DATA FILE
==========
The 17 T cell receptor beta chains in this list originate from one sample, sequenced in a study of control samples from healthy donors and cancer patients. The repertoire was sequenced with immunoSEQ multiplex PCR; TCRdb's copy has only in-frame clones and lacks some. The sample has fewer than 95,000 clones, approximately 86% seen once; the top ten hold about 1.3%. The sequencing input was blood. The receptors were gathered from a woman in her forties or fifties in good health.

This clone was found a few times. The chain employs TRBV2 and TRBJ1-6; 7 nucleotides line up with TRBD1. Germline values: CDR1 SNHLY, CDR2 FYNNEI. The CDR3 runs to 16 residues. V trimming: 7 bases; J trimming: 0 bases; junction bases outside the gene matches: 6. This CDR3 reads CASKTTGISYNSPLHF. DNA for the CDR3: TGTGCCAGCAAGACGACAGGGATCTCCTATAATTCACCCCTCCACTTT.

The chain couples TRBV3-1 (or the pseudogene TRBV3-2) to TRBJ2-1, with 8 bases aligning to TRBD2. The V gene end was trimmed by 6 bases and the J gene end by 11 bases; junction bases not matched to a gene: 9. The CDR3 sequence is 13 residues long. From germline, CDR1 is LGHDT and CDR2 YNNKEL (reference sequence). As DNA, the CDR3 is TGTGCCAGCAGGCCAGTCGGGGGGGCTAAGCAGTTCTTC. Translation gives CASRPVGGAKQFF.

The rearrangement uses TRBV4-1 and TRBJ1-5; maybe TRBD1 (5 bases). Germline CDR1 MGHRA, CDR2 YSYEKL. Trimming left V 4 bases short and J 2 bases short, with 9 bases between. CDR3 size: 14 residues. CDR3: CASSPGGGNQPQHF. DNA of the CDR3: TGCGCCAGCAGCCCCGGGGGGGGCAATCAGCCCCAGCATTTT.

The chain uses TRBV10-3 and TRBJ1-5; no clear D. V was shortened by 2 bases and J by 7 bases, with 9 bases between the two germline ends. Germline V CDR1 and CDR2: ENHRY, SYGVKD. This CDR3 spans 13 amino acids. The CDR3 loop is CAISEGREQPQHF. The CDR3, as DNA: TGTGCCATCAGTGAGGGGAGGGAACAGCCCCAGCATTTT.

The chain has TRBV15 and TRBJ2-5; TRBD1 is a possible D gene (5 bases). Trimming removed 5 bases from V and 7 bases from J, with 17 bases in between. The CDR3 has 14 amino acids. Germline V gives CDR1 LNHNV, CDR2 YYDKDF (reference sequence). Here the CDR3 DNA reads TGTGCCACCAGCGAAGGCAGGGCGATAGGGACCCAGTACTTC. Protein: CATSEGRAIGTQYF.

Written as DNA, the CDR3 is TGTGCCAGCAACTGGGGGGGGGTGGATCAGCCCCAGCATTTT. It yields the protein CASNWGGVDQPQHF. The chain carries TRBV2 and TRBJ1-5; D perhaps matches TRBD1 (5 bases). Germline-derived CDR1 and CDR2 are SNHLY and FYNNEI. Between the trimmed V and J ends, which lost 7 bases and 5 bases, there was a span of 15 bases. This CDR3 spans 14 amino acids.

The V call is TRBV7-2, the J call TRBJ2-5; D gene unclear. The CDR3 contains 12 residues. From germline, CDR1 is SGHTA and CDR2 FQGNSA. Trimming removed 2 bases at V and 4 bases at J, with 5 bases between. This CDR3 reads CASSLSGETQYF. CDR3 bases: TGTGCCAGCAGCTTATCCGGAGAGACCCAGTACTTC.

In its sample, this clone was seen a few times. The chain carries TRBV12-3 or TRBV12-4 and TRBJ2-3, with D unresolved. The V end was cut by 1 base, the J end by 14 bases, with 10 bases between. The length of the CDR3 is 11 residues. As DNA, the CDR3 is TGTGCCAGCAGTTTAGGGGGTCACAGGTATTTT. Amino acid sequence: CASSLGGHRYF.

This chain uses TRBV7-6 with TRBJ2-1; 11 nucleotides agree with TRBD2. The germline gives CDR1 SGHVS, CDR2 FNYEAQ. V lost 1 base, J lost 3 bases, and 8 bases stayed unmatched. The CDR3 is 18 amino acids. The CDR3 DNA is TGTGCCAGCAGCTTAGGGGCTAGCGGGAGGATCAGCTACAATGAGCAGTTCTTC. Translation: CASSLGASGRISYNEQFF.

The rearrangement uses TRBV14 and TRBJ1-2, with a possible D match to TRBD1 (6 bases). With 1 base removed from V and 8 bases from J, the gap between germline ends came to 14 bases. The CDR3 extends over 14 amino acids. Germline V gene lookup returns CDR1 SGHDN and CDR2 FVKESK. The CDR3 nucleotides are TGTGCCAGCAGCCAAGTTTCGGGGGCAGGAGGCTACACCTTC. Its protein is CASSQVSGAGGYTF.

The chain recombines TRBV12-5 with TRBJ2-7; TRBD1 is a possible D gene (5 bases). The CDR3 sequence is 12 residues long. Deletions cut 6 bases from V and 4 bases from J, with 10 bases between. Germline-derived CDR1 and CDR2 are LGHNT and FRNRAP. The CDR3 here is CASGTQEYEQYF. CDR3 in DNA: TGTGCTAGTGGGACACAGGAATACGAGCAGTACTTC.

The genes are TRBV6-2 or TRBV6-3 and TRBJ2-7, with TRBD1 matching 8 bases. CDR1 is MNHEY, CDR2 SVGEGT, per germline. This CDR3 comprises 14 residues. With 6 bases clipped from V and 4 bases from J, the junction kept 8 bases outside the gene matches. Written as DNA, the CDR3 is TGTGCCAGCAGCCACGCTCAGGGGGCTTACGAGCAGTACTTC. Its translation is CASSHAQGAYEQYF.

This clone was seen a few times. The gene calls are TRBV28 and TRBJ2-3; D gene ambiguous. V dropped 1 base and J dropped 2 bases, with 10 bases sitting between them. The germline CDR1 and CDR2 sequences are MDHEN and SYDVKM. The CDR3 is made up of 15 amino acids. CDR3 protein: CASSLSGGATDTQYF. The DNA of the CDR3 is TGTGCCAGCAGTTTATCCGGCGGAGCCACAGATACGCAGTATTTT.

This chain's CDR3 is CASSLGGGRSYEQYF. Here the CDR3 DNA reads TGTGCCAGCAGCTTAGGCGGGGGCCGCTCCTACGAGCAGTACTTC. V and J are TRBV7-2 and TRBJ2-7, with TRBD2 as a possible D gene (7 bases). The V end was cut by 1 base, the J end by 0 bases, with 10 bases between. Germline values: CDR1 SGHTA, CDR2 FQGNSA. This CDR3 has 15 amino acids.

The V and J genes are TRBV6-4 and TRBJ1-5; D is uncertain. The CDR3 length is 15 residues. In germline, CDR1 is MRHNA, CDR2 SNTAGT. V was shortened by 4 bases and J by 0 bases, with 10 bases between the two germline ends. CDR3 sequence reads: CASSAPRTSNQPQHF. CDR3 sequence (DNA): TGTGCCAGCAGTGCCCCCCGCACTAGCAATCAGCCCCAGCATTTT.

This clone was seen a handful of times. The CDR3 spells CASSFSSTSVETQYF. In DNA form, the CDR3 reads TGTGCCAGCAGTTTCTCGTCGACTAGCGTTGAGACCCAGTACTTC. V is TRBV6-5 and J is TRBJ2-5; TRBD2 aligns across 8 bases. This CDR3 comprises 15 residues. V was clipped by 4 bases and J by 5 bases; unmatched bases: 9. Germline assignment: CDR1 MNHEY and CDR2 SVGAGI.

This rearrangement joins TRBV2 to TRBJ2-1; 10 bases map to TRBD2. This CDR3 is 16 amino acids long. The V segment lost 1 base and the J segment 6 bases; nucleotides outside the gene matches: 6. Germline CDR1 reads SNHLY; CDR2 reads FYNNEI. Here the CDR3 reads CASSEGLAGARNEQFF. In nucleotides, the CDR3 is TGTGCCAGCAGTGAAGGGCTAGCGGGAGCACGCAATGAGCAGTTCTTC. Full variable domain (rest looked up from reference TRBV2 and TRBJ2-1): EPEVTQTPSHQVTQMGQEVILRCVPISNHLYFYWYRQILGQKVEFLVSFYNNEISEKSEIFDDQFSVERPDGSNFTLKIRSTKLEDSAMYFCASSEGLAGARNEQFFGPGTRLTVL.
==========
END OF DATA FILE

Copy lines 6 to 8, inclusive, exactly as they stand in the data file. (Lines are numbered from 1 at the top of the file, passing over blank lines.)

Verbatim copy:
The chain has TRBV15 and TRBJ2-5; TRBD1 is a possible D gene (5 bases). Trimming removed 5 bases from V and 7 bases from J, with 17 bases in between. The CDR3 has 14 amino acids. Germline V gives CDR1 LNHNV, CDR2 YYDKDF (reference sequence). Here the CDR3 DNA reads TGTGCCACCAGCGAAGGCAGGGCGATAGGGACCCAGTACTTC. Protein: CATSEGRAIGTQYF.

Written as DNA, the CDR3 is TGTGCCAGCAACTGGGGGGGGGTGGATCAGCCCCAGCATTTT. It yields the protein CASNWGGVDQPQHF. The chain carries TRBV2 and TRBJ1-5; D perhaps matches TRBD1 (5 bases). Germline-derived CDR1 and CDR2 are SNHLY and FYNNEI. Between the trimmed V and J ends, which lost 7 bases and 5 bases, there was a span of 15 bases. This CDR3 spans 14 amino acids.

The V call is TRBV7-2, the J call TRBJ2-5; D gene unclear. The CDR3 contains 12 residues. From germline, CDR1 is SGHTA and CDR2 FQGNSA. Trimming removed 2 bases at V and 4 bases at J, with 5 bases between. This CDR3 reads CASSLSGETQYF. CDR3 bases: TGTGCCAGCAGCTTATCCGGAGAGACCCAGTACTTC.